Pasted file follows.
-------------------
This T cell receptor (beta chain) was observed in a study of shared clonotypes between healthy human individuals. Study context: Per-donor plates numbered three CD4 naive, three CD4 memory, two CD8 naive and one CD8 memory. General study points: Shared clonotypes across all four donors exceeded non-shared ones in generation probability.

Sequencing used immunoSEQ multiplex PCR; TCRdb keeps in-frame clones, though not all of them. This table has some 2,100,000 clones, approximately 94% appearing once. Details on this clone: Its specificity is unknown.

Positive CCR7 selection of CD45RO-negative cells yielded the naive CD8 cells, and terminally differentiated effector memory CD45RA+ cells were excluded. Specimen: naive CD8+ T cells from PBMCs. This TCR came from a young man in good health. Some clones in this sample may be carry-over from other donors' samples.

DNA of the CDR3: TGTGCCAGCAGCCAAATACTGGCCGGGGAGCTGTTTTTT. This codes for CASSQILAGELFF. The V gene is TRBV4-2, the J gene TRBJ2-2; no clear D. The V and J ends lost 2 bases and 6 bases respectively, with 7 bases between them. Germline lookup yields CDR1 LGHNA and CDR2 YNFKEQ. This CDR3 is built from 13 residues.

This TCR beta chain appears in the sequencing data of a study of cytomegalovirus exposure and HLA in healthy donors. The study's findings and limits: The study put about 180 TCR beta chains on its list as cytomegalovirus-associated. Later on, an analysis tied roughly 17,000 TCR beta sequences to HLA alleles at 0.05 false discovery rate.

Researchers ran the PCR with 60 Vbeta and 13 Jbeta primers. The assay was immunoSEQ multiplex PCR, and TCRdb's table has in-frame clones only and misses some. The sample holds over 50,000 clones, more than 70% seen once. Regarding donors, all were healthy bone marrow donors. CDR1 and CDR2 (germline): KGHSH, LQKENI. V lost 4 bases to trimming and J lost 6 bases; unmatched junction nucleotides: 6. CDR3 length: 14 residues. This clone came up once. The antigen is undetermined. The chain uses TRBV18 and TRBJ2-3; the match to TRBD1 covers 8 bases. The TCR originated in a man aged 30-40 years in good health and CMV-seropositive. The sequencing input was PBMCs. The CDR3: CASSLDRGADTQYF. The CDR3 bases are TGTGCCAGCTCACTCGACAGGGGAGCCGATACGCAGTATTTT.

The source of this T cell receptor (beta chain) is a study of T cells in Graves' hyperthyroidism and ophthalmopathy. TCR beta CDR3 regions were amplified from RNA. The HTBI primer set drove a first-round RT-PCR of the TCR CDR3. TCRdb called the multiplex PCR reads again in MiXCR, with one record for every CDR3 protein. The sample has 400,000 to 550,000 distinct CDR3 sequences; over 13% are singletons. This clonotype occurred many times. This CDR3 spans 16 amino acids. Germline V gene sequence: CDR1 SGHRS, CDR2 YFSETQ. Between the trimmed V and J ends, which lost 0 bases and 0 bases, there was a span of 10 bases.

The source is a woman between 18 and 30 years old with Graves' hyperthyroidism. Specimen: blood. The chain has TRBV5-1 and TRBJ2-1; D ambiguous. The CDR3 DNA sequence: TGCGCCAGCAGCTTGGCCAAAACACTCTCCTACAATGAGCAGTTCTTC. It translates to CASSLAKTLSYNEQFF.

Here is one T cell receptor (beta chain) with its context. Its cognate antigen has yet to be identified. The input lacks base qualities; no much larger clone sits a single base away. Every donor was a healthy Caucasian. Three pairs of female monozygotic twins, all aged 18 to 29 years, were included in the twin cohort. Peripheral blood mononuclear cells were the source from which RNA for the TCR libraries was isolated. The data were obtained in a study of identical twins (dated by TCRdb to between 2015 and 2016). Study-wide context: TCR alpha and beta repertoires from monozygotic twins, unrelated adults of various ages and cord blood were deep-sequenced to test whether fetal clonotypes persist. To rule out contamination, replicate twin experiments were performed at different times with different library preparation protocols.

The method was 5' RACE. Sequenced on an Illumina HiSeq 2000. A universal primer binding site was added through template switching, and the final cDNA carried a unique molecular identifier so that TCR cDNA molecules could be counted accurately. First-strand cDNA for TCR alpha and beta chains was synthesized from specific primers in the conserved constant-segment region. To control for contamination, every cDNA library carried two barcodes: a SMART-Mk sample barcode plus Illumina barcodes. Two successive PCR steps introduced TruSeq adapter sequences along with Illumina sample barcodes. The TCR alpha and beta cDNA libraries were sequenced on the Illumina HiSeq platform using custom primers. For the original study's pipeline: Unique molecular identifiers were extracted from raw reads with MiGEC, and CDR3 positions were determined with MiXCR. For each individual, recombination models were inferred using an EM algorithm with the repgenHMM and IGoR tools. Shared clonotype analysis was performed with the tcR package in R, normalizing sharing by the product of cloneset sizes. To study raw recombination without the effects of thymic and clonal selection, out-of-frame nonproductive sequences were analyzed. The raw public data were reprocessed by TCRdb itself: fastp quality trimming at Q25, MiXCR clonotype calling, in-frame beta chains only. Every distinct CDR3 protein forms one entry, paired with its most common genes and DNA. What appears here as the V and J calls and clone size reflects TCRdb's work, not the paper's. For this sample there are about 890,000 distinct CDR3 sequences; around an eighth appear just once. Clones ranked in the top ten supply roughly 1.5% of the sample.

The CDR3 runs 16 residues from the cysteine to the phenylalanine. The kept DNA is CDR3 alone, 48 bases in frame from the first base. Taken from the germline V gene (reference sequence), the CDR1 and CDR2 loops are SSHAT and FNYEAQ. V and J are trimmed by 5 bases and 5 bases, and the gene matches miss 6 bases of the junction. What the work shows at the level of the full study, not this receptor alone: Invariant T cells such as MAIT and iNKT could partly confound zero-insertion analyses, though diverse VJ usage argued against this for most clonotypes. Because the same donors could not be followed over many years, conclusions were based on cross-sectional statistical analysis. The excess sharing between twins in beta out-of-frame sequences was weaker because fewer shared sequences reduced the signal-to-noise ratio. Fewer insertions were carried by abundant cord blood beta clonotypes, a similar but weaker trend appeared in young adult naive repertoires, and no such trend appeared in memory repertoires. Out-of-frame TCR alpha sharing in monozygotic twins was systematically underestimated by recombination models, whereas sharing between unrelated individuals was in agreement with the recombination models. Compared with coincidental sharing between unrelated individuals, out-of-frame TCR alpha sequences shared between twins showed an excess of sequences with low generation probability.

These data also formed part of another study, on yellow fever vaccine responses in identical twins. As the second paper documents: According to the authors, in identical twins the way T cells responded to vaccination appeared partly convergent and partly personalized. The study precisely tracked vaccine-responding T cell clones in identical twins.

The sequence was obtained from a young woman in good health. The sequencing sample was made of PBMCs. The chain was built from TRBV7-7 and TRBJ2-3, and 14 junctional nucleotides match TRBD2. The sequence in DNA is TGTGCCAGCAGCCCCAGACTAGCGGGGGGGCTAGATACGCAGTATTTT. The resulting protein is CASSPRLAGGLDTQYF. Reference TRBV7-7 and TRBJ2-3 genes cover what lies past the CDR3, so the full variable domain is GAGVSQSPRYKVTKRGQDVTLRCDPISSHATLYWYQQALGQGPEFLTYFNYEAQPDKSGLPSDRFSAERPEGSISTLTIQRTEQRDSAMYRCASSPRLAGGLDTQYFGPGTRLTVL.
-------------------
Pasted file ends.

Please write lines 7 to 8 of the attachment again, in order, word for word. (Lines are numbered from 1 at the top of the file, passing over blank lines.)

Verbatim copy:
The source of this T cell receptor (beta chain) is a study of T cells in Graves' hyperthyroidism and ophthalmopathy. TCR beta CDR3 regions were amplified from RNA. The HTBI primer set drove a first-round RT-PCR of the TCR CDR3. TCRdb called the multiplex PCR reads again in MiXCR, with one record for every CDR3 protein. The sample has 400,000 to 550,000 distinct CDR3 sequences; over 13% are singletons. This clonotype occurred many times. This CDR3 spans 16 amino acids. Germline V gene sequence: CDR1 SGHRS, CDR2 YFSETQ. Between the trimmed V and J ends, which lost 0 bases and 0 bases, there was a span of 10 bases.

The source is a woman between 18 and 30 years old with Graves' hyperthyroidism. Specimen: blood. The chain has TRBV5-1 and TRBJ2-1; D ambiguous. The CDR3 DNA sequence: TGCGCCAGCAGCTTGGCCAAAACACTCTCCTACAATGAGCAGTTCTTC. It translates to CASSLAKTLSYNEQFF.